As she embraces us to her home, we notice the decoration of all of the odes to black culture, from the outside and inside of her home. We were all “Crazy in Love” about the house setting, some of the guests noticed artwork pieces along the corridor. Art pieces from Juvenile’s 'Back that Ass Up', Jay-Z’s vocals from 'I’m a Hustler' and trumpeting horns from C-Murder’s 'Down for My Niggaz'. Once she noticed every guest is on their toes, she led us to the living room as she conducted ’Lift Every Voice and Sing'- the black national anthem.
Baby, she is back by popular demand.
Every single guest feels included from the crowd to the people at home and documentary footages. As we are overwhelmed on the Beta Delta Kappa symbols, they pledged for a spot in Bey’s “Bug-a-Boo” fraternity. So often we have seen previous hosts that get so muffled up in their performance, they neglect to have fun and embrace the people they are entertaining.
Not once did Beyoncé bore, but only show gratitude with her dancers. Alongside the corridors, you are mesmerised by the flexing dance, which originated in the 1990s in predominantly black areas of Brooklyn, New York. As Beyoncé tours us around the living-room, she reveals a vivid art piece of Master P’s 1995 single “Bout It, Bout It” which was sampled into “Been On.”
Beyoncé walks through the lounge to get us to the kitchen, which is the heart of the home. The band played “Party” as Diddi Emah took centerstage and expertly twirled her batons. She continuously makes us feel welcomed with songs we all love and know; she is making us feel right at home.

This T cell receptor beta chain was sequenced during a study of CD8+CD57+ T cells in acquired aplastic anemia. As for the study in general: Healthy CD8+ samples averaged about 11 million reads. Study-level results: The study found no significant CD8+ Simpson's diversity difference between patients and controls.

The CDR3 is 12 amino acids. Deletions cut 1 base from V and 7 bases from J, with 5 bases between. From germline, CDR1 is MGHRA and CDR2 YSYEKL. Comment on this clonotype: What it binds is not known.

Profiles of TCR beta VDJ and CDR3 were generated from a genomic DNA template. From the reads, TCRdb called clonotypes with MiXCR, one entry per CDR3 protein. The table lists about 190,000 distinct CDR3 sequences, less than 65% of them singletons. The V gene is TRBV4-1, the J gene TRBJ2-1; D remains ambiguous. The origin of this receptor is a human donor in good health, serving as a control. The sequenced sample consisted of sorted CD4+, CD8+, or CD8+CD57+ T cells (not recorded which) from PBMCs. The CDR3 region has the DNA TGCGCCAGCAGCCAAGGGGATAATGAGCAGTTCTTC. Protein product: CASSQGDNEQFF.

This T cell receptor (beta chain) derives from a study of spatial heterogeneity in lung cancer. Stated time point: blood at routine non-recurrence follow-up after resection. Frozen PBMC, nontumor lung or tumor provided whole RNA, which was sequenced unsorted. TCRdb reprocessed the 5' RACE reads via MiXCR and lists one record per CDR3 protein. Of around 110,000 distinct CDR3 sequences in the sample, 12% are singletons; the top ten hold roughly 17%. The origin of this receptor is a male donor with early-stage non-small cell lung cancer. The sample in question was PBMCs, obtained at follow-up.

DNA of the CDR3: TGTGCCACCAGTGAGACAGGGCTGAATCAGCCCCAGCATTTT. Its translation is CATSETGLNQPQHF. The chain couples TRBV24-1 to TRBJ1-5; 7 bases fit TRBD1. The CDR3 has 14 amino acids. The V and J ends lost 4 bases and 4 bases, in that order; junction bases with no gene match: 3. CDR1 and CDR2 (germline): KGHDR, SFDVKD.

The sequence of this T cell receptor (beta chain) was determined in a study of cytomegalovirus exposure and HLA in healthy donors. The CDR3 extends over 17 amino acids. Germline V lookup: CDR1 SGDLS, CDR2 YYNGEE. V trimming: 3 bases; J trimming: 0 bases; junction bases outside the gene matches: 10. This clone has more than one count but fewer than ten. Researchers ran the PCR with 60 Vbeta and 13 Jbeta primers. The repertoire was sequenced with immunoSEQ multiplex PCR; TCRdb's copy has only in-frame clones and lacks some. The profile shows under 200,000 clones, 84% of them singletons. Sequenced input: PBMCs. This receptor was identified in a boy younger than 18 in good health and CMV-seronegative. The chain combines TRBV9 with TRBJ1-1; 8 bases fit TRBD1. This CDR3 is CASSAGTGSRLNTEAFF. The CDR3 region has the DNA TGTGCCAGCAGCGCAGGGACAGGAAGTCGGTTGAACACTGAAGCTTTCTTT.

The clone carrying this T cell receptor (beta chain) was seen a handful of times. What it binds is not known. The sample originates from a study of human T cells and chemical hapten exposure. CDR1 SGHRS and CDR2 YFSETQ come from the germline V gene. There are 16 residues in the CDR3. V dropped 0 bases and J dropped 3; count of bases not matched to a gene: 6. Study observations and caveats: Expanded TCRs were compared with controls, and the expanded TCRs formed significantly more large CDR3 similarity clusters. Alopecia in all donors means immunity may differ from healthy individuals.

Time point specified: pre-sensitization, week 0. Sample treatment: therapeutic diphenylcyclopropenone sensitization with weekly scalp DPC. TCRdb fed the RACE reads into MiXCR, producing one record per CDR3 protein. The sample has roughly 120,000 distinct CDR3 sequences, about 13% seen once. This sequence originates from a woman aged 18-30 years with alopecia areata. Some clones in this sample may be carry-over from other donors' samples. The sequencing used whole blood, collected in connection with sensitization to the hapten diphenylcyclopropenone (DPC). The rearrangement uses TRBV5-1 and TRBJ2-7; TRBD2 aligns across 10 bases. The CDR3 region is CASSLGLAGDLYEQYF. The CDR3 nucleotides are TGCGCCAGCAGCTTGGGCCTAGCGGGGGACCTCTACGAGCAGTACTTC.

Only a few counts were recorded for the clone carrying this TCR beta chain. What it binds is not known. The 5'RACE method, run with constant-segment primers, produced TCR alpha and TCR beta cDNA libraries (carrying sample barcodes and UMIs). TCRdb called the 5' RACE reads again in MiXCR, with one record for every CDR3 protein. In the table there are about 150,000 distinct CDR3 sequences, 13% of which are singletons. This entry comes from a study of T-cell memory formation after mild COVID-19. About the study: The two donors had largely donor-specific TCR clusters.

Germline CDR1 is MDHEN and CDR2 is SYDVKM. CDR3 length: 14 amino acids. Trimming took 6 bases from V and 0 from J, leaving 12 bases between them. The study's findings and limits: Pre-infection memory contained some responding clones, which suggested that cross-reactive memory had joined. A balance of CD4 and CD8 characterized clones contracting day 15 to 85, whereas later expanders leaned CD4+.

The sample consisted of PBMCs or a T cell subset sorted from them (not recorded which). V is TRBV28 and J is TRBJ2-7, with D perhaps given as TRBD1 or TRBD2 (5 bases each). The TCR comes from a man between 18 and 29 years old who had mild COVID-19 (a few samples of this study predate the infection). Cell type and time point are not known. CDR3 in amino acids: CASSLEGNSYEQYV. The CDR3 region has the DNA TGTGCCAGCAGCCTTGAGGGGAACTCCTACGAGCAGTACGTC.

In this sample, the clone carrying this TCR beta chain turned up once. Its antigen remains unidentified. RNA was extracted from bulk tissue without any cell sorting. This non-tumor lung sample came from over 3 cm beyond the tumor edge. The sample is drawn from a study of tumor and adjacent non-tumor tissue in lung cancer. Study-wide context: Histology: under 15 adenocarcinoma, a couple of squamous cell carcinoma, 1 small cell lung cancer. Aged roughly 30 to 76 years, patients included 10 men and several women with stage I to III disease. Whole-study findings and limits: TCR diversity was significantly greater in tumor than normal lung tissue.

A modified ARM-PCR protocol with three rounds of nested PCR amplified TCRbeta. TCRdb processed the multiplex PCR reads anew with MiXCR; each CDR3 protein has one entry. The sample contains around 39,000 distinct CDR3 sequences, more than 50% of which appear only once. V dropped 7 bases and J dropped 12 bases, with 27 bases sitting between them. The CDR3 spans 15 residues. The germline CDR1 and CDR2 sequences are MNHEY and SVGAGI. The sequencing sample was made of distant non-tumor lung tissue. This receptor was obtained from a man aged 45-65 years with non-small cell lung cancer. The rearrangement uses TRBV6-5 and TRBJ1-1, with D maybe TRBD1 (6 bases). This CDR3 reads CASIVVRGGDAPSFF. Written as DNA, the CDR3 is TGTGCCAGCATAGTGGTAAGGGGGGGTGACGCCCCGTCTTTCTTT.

The kitchen is one of the most personal rooms in a house. In the documentary, Beyoncé reveals she personally picked everything from the dancers, to the lights, to the materials, to all the stage arrangements.
Not only is the ‘kitchen’ personal, but it's considered the heart of the home. She gets personal as she gives us guests glimpses of her beautiful family. From the twins who were brought to the set of the production, to Blue dancing and watching rehearsals. Even with the huge amount of love we have for Beyonce’s artistry, the most loving part is the connection she has with us. So, Beyoncé made sure to share personal anecdotes such as her suffering high blood pressure and preeclampsia during her pregnancy.
As we cruise along the hallway, the level of satisfaction is on a high. Hallways aren't just there to take you from room to room, it should be the perfect transition and Beyoncé does this by narrating us through her storytelling. She initiates the tone with Malcolm X’s speech;